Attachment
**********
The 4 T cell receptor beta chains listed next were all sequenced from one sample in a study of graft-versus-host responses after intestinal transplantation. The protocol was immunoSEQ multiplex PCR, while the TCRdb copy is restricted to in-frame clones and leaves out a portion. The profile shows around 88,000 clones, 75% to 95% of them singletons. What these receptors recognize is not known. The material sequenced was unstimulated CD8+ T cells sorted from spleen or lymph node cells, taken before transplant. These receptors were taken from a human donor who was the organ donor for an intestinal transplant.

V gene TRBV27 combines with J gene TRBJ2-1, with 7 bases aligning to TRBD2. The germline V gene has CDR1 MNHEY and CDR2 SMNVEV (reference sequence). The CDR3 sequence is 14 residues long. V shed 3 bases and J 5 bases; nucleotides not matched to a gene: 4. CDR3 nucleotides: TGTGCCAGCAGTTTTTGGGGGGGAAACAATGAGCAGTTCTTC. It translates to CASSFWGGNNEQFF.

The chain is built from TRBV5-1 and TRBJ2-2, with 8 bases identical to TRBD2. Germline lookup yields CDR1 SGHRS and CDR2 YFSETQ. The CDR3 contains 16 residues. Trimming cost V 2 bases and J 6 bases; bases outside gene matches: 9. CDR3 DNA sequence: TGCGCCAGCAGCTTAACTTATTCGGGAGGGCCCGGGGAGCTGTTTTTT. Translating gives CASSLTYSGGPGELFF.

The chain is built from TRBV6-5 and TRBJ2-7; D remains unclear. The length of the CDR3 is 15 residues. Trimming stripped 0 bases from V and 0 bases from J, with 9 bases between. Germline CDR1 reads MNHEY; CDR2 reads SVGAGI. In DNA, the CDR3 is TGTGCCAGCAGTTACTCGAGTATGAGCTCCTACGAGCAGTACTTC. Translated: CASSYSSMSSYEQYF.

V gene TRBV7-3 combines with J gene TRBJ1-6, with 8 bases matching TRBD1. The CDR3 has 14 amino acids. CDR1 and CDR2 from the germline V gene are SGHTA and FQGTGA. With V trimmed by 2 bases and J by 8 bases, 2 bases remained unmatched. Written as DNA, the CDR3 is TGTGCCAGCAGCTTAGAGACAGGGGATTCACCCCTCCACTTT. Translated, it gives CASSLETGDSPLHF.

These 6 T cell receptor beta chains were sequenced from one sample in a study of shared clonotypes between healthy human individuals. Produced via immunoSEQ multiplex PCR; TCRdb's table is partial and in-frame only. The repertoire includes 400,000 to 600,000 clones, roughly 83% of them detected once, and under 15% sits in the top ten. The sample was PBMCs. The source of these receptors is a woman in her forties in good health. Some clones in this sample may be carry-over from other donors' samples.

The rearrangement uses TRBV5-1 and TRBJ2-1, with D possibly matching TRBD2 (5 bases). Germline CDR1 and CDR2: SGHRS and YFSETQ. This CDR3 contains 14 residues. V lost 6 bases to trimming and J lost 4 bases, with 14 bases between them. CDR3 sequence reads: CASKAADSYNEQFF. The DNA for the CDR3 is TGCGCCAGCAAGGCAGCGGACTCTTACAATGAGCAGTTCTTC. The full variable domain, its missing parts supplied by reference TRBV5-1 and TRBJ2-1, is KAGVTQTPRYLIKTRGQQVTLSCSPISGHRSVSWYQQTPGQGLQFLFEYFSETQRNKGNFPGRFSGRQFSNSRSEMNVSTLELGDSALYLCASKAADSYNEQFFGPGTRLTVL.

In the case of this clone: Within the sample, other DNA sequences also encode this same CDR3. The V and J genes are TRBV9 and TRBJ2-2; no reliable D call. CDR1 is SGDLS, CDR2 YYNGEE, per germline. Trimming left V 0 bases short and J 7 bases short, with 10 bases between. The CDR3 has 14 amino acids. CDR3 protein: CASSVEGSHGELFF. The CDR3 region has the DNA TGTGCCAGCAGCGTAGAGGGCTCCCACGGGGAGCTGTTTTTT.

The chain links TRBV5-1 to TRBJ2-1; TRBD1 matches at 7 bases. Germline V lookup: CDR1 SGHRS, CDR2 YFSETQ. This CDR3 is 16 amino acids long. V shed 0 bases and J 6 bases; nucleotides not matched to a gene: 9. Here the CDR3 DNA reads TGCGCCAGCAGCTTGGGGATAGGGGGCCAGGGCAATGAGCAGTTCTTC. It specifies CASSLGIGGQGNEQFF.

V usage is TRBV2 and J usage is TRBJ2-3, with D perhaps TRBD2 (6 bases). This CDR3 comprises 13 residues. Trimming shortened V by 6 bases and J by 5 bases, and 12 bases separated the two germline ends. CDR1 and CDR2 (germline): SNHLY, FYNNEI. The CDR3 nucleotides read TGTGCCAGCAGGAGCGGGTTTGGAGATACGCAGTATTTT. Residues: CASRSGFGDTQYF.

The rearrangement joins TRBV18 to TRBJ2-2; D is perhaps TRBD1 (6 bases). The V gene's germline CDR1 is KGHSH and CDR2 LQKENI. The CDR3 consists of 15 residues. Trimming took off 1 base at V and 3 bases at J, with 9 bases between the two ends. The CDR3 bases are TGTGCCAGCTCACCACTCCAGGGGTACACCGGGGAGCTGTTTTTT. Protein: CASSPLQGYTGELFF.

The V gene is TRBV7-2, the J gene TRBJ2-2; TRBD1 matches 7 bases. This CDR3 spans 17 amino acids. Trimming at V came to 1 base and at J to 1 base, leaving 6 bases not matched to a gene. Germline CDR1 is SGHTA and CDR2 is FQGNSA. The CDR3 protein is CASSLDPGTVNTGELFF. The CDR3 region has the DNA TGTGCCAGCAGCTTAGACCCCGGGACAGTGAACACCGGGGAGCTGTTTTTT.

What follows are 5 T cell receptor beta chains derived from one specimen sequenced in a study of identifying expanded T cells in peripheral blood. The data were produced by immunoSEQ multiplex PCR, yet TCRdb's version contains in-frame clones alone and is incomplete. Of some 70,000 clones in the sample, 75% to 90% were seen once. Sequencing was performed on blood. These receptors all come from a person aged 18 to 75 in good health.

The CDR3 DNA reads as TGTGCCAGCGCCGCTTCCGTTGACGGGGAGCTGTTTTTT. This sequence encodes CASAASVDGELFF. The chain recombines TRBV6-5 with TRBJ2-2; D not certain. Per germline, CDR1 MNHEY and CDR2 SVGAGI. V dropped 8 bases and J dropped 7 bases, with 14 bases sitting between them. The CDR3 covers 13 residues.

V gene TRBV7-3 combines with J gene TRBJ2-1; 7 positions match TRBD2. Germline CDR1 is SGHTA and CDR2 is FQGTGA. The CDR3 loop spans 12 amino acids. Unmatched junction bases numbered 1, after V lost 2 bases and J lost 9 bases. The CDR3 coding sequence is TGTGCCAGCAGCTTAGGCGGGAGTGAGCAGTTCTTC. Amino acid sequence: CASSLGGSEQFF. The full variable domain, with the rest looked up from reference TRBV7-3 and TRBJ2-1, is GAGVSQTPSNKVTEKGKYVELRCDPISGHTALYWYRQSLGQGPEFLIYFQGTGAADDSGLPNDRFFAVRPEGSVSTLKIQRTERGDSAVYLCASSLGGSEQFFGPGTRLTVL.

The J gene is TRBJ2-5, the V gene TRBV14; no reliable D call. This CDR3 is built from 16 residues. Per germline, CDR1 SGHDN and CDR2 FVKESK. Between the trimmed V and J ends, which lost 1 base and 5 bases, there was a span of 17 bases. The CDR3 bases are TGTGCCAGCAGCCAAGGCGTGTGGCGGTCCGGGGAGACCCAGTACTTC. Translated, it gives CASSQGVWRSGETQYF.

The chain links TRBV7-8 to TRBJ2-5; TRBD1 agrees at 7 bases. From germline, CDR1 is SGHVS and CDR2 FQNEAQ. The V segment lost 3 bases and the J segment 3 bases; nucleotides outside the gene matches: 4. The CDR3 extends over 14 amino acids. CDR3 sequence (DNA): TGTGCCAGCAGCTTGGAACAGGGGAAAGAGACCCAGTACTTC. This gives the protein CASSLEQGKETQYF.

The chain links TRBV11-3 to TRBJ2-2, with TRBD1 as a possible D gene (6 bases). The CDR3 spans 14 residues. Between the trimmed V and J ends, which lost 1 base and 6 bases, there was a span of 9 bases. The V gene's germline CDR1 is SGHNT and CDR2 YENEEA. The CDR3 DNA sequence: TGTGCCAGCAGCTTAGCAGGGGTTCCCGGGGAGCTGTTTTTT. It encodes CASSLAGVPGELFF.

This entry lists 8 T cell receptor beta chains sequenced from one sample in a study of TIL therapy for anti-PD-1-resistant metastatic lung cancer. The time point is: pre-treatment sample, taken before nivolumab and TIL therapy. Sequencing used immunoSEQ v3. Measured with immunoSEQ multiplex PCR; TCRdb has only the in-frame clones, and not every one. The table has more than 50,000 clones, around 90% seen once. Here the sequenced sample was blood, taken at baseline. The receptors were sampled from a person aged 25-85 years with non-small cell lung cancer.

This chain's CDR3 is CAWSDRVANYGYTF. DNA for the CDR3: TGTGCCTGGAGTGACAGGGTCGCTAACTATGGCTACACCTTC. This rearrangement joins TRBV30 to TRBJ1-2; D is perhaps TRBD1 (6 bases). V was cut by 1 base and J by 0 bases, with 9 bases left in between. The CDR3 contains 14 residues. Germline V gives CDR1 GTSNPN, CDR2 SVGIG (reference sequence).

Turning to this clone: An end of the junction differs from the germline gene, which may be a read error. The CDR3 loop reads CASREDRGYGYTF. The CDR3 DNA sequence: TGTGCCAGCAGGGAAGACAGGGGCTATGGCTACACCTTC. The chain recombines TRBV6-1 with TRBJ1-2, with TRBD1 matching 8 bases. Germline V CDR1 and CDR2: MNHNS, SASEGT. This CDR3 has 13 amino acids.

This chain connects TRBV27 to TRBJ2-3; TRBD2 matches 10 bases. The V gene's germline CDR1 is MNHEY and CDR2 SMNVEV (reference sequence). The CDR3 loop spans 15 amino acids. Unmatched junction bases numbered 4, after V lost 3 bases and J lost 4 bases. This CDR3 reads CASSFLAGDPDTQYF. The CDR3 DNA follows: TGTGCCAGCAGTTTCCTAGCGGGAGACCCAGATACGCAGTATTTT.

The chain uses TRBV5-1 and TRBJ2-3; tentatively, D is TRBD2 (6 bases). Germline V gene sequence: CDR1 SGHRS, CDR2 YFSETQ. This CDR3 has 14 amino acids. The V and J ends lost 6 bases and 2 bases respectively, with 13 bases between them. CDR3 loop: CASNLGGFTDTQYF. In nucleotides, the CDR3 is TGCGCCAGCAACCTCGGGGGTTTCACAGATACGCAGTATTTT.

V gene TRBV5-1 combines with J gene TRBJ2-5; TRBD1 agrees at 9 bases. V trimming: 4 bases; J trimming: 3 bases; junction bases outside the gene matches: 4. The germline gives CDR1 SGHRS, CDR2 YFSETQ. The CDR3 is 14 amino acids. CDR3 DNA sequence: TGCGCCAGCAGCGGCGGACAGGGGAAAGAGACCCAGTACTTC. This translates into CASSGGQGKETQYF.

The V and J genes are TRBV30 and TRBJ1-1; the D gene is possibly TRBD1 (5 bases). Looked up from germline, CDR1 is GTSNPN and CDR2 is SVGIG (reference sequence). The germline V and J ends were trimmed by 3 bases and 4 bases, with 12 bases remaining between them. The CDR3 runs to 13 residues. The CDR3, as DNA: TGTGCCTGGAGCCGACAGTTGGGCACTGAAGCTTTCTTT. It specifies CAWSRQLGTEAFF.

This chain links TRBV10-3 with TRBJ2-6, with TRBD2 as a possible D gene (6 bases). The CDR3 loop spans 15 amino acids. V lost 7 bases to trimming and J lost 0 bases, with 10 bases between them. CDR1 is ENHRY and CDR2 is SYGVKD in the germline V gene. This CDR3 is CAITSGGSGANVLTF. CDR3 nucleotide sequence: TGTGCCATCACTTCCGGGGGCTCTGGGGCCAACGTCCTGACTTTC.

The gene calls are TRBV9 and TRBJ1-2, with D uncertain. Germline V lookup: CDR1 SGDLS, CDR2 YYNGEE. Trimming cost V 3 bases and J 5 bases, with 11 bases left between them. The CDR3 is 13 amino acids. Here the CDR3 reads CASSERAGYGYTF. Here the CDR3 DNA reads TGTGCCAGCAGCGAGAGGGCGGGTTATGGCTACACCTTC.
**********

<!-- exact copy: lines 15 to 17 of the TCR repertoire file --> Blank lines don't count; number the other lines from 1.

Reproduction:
V gene TRBV7-3 combines with J gene TRBJ2-1; 7 positions match TRBD2. Germline CDR1 is SGHTA and CDR2 is FQGTGA. The CDR3 loop spans 12 amino acids. Unmatched junction bases numbered 1, after V lost 2 bases and J lost 9 bases. The CDR3 coding sequence is TGTGCCAGCAGCTTAGGCGGGAGTGAGCAGTTCTTC. Amino acid sequence: CASSLGGSEQFF. The full variable domain, with the rest looked up from reference TRBV7-3 and TRBJ2-1, is GAGVSQTPSNKVTEKGKYVELRCDPISGHTALYWYRQSLGQGPEFLIYFQGTGAADDSGLPNDRFFAVRPEGSVSTLKIQRTERGDSAVYLCASSLGGSEQFFGPGTRLTVL.

The J gene is TRBJ2-5, the V gene TRBV14; no reliable D call. This CDR3 is built from 16 residues. Per germline, CDR1 SGHDN and CDR2 FVKESK. Between the trimmed V and J ends, which lost 1 base and 5 bases, there was a span of 17 bases. The CDR3 bases are TGTGCCAGCAGCCAAGGCGTGTGGCGGTCCGGGGAGACCCAGTACTTC. Translated, it gives CASSQGVWRSGETQYF.

The chain links TRBV7-8 to TRBJ2-5; TRBD1 agrees at 7 bases. From germline, CDR1 is SGHVS and CDR2 FQNEAQ. The V segment lost 3 bases and the J segment 3 bases; nucleotides outside the gene matches: 4. The CDR3 extends over 14 amino acids. CDR3 sequence (DNA): TGTGCCAGCAGCTTGGAACAGGGGAAAGAGACCCAGTACTTC. This gives the protein CASSLEQGKETQYF.